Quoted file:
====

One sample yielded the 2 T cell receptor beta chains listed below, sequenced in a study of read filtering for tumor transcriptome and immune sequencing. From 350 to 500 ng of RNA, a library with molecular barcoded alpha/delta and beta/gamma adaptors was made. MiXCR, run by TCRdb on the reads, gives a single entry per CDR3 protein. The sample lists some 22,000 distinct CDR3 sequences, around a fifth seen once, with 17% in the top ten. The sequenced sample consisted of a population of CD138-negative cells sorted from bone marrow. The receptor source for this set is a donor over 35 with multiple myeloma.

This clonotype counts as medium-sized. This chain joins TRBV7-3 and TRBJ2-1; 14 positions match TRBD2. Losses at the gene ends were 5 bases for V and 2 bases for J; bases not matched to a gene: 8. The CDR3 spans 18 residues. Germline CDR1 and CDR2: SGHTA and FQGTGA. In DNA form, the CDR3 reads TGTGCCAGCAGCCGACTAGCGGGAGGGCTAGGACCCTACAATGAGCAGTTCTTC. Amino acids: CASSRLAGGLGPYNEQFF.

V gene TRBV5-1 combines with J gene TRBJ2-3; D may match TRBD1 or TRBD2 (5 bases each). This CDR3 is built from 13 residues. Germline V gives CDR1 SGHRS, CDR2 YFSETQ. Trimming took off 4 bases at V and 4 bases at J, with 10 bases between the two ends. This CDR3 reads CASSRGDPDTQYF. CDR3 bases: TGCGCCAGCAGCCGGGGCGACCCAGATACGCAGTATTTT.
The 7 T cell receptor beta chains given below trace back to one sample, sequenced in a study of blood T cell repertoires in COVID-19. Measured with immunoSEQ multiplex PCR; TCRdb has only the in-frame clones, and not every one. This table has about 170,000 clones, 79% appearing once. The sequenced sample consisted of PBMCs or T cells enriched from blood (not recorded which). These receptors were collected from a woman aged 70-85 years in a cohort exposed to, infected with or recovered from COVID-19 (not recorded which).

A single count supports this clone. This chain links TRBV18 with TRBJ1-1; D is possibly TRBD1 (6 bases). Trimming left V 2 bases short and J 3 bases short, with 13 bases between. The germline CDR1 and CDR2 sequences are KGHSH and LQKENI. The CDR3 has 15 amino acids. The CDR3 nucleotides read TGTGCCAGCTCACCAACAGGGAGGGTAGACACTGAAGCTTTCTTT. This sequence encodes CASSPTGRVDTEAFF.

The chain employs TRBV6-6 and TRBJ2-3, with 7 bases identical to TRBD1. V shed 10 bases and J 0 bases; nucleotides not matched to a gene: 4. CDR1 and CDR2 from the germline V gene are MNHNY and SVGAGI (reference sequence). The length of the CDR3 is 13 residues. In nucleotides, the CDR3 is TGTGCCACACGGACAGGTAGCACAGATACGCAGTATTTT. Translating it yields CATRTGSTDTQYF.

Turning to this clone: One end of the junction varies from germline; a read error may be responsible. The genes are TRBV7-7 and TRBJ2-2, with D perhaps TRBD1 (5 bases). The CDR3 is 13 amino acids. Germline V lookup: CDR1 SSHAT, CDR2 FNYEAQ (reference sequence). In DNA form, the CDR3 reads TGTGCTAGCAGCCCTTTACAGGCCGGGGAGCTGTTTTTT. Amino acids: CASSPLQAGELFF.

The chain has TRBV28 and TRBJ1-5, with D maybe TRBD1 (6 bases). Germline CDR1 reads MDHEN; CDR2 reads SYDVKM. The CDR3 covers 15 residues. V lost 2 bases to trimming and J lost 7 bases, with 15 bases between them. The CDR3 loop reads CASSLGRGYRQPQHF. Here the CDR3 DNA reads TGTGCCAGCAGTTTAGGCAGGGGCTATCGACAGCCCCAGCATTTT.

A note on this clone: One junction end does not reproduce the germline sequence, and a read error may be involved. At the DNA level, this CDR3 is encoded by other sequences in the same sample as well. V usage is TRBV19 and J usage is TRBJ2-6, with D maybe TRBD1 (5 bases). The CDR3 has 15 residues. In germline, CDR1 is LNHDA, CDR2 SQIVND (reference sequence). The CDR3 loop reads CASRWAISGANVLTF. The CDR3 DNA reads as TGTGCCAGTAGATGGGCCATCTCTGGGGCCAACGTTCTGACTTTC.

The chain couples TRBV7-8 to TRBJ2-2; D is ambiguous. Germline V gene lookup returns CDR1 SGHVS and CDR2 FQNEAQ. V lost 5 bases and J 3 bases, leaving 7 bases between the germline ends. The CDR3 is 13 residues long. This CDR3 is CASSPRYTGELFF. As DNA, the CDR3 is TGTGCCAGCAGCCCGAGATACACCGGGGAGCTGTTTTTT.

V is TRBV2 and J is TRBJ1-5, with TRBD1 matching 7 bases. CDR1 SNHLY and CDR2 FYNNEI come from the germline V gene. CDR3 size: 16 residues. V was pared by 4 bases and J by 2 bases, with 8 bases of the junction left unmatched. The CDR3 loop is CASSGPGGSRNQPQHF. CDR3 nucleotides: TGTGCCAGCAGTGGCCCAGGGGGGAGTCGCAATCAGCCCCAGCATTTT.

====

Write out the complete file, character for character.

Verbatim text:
One sample yielded the 2 T cell receptor beta chains listed below, sequenced in a study of read filtering for tumor transcriptome and immune sequencing. From 350 to 500 ng of RNA, a library with molecular barcoded alpha/delta and beta/gamma adaptors was made. MiXCR, run by TCRdb on the reads, gives a single entry per CDR3 protein. The sample lists some 22,000 distinct CDR3 sequences, around a fifth seen once, with 17% in the top ten. The sequenced sample consisted of a population of CD138-negative cells sorted from bone marrow. The receptor source for this set is a donor over 35 with multiple myeloma.

This clonotype counts as medium-sized. This chain joins TRBV7-3 and TRBJ2-1; 14 positions match TRBD2. Losses at the gene ends were 5 bases for V and 2 bases for J; bases not matched to a gene: 8. The CDR3 spans 18 residues. Germline CDR1 and CDR2: SGHTA and FQGTGA. In DNA form, the CDR3 reads TGTGCCAGCAGCCGACTAGCGGGAGGGCTAGGACCCTACAATGAGCAGTTCTTC. Amino acids: CASSRLAGGLGPYNEQFF.

V gene TRBV5-1 combines with J gene TRBJ2-3; D may match TRBD1 or TRBD2 (5 bases each). This CDR3 is built from 13 residues. Germline V gives CDR1 SGHRS, CDR2 YFSETQ. Trimming took off 4 bases at V and 4 bases at J, with 10 bases between the two ends. This CDR3 reads CASSRGDPDTQYF. CDR3 bases: TGCGCCAGCAGCCGGGGCGACCCAGATACGCAGTATTTT.
The 7 T cell receptor beta chains given below trace back to one sample, sequenced in a study of blood T cell repertoires in COVID-19. Measured with immunoSEQ multiplex PCR; TCRdb has only the in-frame clones, and not every one. This table has about 170,000 clones, 79% appearing once. The sequenced sample consisted of PBMCs or T cells enriched from blood (not recorded which). These receptors were collected from a woman aged 70-85 years in a cohort exposed to, infected with or recovered from COVID-19 (not recorded which).

A single count supports this clone. This chain links TRBV18 with TRBJ1-1; D is possibly TRBD1 (6 bases). Trimming left V 2 bases short and J 3 bases short, with 13 bases between. The germline CDR1 and CDR2 sequences are KGHSH and LQKENI. The CDR3 has 15 amino acids. The CDR3 nucleotides read TGTGCCAGCTCACCAACAGGGAGGGTAGACACTGAAGCTTTCTTT. This sequence encodes CASSPTGRVDTEAFF.

The chain employs TRBV6-6 and TRBJ2-3, with 7 bases identical to TRBD1. V shed 10 bases and J 0 bases; nucleotides not matched to a gene: 4. CDR1 and CDR2 from the germline V gene are MNHNY and SVGAGI (reference sequence). The length of the CDR3 is 13 residues. In nucleotides, the CDR3 is TGTGCCACACGGACAGGTAGCACAGATACGCAGTATTTT. Translating it yields CATRTGSTDTQYF.

Turning to this clone: One end of the junction varies from germline; a read error may be responsible. The genes are TRBV7-7 and TRBJ2-2, with D perhaps TRBD1 (5 bases). The CDR3 is 13 amino acids. Germline V lookup: CDR1 SSHAT, CDR2 FNYEAQ (reference sequence). In DNA form, the CDR3 reads TGTGCTAGCAGCCCTTTACAGGCCGGGGAGCTGTTTTTT. Amino acids: CASSPLQAGELFF.

The chain has TRBV28 and TRBJ1-5, with D maybe TRBD1 (6 bases). Germline CDR1 reads MDHEN; CDR2 reads SYDVKM. The CDR3 covers 15 residues. V lost 2 bases to trimming and J lost 7 bases, with 15 bases between them. The CDR3 loop reads CASSLGRGYRQPQHF. Here the CDR3 DNA reads TGTGCCAGCAGTTTAGGCAGGGGCTATCGACAGCCCCAGCATTTT.

A note on this clone: One junction end does not reproduce the germline sequence, and a read error may be involved. At the DNA level, this CDR3 is encoded by other sequences in the same sample as well. V usage is TRBV19 and J usage is TRBJ2-6, with D maybe TRBD1 (5 bases). The CDR3 has 15 residues. In germline, CDR1 is LNHDA, CDR2 SQIVND (reference sequence). The CDR3 loop reads CASRWAISGANVLTF. The CDR3 DNA reads as TGTGCCAGTAGATGGGCCATCTCTGGGGCCAACGTTCTGACTTTC.

The chain couples TRBV7-8 to TRBJ2-2; D is ambiguous. Germline V gene lookup returns CDR1 SGHVS and CDR2 FQNEAQ. V lost 5 bases and J 3 bases, leaving 7 bases between the germline ends. The CDR3 is 13 residues long. This CDR3 is CASSPRYTGELFF. As DNA, the CDR3 is TGTGCCAGCAGCCCGAGATACACCGGGGAGCTGTTTTTT.

V is TRBV2 and J is TRBJ1-5, with TRBD1 matching 7 bases. CDR1 SNHLY and CDR2 FYNNEI come from the germline V gene. CDR3 size: 16 residues. V was pared by 4 bases and J by 2 bases, with 8 bases of the junction left unmatched. The CDR3 loop is CASSGPGGSRNQPQHF. CDR3 nucleotides: TGTGCCAGCAGTGGCCCAGGGGGGAGTCGCAATCAGCCCCAGCATTTT.